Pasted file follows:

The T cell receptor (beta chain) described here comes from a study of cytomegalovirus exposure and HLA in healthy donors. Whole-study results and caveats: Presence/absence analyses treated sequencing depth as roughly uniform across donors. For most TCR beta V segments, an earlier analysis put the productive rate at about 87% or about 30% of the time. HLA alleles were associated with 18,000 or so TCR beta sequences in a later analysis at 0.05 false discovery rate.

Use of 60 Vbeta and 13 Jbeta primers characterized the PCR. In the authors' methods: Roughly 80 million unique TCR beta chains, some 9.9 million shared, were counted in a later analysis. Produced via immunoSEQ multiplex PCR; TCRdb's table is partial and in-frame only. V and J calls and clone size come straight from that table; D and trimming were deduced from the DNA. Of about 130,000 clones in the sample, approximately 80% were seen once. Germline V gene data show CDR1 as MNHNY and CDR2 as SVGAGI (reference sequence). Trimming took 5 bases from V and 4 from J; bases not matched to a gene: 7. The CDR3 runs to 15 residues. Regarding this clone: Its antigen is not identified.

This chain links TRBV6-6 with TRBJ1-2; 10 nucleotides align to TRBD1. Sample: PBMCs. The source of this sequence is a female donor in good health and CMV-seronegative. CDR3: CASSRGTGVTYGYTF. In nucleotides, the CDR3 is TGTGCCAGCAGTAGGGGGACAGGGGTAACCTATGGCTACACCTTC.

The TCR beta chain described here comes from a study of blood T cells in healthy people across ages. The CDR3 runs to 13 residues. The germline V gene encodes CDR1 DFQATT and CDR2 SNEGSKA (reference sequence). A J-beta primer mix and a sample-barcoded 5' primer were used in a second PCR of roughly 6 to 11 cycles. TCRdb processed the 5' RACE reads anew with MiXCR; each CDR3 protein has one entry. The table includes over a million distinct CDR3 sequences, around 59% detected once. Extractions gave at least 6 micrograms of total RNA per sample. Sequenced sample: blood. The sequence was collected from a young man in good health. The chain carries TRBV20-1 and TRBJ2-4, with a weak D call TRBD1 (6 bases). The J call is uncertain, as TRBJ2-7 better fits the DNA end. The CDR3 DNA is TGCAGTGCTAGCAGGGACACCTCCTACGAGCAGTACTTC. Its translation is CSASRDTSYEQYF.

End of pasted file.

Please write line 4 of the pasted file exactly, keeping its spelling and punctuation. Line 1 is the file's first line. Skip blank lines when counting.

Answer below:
The TCR beta chain described here comes from a study of blood T cells in healthy people across ages. The CDR3 runs to 13 residues. The germline V gene encodes CDR1 DFQATT and CDR2 SNEGSKA (reference sequence). A J-beta primer mix and a sample-barcoded 5' primer were used in a second PCR of roughly 6 to 11 cycles. TCRdb processed the 5' RACE reads anew with MiXCR; each CDR3 protein has one entry. The table includes over a million distinct CDR3 sequences, around 59% detected once. Extractions gave at least 6 micrograms of total RNA per sample. Sequenced sample: blood. The sequence was collected from a young man in good health. The chain carries TRBV20-1 and TRBJ2-4, with a weak D call TRBD1 (6 bases). The J call is uncertain, as TRBJ2-7 better fits the DNA end. The CDR3 DNA is TGCAGTGCTAGCAGGGACACCTCCTACGAGCAGTACTTC. Its translation is CSASRDTSYEQYF.